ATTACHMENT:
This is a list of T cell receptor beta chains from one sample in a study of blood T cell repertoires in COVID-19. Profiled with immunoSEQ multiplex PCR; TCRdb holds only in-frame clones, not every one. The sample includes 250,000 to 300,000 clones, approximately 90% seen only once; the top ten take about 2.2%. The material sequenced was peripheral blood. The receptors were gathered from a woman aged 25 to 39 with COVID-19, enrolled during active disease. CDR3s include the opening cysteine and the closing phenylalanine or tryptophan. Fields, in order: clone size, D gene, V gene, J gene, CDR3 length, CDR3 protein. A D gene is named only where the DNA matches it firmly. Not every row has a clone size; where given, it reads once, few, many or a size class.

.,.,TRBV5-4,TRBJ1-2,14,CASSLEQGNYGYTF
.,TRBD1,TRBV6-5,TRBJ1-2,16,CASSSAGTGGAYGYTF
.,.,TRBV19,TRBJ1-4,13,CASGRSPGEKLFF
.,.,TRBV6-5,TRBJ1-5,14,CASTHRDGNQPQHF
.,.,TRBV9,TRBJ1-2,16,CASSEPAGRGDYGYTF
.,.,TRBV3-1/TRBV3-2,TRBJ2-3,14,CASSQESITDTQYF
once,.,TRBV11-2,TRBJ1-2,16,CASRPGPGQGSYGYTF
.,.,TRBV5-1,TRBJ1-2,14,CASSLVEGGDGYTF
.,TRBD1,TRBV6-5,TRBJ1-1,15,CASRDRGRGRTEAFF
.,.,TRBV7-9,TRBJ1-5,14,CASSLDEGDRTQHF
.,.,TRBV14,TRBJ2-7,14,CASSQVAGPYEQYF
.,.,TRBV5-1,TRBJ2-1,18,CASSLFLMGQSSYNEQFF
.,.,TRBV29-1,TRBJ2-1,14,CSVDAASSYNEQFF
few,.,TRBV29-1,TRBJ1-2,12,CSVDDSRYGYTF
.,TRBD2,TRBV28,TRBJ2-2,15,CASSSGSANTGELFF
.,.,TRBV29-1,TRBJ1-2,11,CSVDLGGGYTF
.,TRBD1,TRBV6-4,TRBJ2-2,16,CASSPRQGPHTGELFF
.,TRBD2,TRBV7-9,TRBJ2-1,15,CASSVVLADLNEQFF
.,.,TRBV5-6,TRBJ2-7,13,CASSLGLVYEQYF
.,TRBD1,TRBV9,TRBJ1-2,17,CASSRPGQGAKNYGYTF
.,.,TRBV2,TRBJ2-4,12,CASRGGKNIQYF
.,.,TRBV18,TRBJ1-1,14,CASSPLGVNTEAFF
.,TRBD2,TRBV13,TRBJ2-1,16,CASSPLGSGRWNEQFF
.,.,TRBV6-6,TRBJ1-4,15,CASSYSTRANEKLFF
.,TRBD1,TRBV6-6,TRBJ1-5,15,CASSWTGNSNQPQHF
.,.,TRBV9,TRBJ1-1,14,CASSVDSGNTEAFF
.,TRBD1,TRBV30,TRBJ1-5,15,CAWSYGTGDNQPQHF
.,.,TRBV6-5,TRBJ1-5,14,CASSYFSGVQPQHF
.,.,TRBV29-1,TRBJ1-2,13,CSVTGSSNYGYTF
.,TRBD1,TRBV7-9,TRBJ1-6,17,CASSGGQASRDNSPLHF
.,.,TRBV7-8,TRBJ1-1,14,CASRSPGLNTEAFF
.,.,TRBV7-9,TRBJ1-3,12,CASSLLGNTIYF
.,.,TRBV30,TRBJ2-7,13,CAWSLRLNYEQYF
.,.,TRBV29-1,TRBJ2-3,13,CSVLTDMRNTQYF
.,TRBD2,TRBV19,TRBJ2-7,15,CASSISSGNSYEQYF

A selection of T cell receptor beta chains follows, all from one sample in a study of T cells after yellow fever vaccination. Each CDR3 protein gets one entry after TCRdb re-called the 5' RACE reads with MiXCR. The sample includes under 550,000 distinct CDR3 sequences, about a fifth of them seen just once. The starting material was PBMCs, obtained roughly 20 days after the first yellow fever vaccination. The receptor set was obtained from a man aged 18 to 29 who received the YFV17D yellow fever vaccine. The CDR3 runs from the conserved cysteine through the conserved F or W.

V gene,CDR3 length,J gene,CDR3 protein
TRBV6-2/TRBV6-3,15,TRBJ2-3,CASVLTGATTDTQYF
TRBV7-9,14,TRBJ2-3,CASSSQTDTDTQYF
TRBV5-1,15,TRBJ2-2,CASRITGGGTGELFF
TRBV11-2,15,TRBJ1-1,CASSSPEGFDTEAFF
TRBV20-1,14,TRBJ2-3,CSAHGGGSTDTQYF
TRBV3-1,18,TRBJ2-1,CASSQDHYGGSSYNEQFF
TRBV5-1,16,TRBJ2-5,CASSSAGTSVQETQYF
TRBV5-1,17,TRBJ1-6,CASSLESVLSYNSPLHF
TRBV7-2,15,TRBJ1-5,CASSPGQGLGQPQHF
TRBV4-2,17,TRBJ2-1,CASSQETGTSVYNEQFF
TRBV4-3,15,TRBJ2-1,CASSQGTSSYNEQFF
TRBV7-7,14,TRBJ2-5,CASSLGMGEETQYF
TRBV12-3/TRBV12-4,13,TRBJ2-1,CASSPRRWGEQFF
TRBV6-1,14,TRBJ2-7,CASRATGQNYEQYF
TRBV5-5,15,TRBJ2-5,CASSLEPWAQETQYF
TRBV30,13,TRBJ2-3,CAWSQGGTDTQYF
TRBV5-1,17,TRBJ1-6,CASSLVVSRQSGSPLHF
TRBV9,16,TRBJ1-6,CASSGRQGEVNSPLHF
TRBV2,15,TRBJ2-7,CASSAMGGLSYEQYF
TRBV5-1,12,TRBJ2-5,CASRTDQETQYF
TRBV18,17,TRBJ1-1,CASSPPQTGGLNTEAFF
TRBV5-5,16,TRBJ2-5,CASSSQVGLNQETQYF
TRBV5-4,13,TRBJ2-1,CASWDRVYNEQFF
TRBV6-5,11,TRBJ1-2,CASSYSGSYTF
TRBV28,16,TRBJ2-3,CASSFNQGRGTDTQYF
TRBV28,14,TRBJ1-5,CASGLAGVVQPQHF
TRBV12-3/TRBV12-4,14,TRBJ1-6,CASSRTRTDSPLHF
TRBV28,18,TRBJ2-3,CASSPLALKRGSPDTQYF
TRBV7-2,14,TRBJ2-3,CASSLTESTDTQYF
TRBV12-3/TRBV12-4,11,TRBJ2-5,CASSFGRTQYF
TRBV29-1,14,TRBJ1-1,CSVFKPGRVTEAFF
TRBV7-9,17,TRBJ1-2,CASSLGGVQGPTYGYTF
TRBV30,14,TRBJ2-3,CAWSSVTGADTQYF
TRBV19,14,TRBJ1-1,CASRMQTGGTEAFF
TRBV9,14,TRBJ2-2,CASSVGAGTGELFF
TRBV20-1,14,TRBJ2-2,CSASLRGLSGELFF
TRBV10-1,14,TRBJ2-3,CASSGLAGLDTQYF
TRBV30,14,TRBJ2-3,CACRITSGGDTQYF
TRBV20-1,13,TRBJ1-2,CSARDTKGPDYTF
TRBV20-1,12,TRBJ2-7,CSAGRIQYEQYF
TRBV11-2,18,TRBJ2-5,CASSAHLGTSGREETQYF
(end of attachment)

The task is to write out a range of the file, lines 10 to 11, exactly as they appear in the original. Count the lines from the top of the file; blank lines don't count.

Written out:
.,TRBD1,TRBV6-5,TRBJ1-1,15,CASRDRGRGRTEAFF
.,.,TRBV7-9,TRBJ1-5,14,CASSLDEGDRTQHF